Have joint legal and physical custody, can i ask for changed visitation if this is not in my daughters best interest?

Asked over 2 years ago - Houghton, MI

My daughters father and i have joint physical and and legal custody. One week on, one week off. I have noticed recently that my daughter is all off schedule. i could JUST start getting her on schedule and when she goes to him, he changes it on her. EG: I put her to bed by nine, he doesnt put her to bed till 11 or 12. EG: With drs consent, i took her off of formula, told him, and he STILL has her on formula which screws up her sleeping schedule. Would it be appropriate to ask for a change in parenting time such as..me get her two weeks, him one, just until she is on a set schedule? I try communicating with him, but he just does not do the same for me.

Attorney answers (3)

  1. Daniel J. Andoni

    Pro

    Contributor Level 4

    2

    Lawyers agree

    Answered . Attorney Sinclair did provide a good answer, and as Family Law attorney in Michigan I can tell you our state requires "a proper cause or s substantial change in circumstances to warrant a review of an existing child custody order". However, you may not need a change in custody, it sounds like you just need a change in parenting time. Your daughters father can still be an active part of her life but the week-on week-off schedule may not be best for your child. I suspect that due to your child age (you mentioned she was just taken off formula) he could have frequent but shorter visits.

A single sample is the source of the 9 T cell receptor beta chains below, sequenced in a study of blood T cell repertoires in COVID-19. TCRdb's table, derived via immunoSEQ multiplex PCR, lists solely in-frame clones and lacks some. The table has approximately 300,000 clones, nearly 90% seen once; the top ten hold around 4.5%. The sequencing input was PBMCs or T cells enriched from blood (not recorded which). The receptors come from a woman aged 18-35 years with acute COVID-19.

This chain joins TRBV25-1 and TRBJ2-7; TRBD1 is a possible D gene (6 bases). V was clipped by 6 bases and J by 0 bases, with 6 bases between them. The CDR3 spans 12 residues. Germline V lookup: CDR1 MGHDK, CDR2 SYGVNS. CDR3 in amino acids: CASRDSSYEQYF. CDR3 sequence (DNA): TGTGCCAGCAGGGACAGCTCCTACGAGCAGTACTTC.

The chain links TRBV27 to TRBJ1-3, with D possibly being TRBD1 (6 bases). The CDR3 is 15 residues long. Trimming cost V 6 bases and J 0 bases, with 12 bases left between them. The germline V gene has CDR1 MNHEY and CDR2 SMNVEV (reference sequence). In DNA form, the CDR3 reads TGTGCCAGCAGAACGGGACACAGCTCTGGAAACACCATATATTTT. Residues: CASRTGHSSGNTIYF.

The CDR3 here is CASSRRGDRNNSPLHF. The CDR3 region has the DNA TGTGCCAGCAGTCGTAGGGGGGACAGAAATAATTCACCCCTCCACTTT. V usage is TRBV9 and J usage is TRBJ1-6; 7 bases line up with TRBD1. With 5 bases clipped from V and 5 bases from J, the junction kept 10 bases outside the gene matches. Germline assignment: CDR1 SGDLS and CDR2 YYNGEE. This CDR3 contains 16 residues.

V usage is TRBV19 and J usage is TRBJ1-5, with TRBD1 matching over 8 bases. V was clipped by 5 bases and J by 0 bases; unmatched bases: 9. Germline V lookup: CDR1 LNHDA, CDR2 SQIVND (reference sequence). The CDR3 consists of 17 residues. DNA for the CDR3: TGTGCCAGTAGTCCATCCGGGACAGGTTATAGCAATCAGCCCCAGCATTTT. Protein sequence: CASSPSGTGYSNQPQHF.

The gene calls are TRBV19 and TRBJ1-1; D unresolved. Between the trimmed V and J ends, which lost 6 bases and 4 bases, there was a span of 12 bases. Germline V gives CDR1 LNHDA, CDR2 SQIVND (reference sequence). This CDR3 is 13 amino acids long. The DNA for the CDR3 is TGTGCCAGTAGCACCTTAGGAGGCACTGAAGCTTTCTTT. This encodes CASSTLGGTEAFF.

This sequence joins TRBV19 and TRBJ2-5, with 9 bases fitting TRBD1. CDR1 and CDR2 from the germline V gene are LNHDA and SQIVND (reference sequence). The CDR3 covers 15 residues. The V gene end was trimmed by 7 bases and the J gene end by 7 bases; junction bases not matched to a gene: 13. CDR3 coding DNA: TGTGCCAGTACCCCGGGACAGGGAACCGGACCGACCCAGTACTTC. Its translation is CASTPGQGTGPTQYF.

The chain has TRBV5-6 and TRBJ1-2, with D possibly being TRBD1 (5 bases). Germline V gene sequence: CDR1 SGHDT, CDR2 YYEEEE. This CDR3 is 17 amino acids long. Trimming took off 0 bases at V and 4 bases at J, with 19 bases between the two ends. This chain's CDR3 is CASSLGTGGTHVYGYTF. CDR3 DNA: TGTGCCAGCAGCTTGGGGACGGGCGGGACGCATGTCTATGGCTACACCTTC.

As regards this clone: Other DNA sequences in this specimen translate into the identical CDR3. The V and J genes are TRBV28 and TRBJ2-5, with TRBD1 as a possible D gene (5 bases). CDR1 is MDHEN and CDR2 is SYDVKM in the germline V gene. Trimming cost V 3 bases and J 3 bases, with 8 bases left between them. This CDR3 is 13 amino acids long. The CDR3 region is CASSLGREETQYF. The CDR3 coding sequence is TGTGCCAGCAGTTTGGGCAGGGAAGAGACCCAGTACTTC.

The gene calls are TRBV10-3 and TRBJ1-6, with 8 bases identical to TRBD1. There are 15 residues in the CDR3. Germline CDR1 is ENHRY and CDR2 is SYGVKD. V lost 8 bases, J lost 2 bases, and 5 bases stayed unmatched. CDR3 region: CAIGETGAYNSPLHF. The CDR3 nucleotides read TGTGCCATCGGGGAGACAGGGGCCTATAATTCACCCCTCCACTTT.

2. Paula Brown Sinclair

    Contributor Level 20

    1

    Lawyer agrees

    Answered . In some states the right to petition the court to modify custody orders is limited in a way that discourages repeated, frivolous, or trivial changes or actions that are more about harassing the other parent than meeting the best interests of the child. The concerns you describe do sound like matters that merit the attention of the court. You probably will find the assistance of an experienced family law attorney helpful in navigating the legal system and more likely to produce the result you want.

    Best wishes for a favorable outcome, and please remember to designate a best answer.

    This answer is offered as a public service for general information only and may not be relied upon as legal advice.
  3. Robert West

    Contributor Level 20

    Answered . You can always apply to the court for a change in custody and or visitation status.

    Robert West

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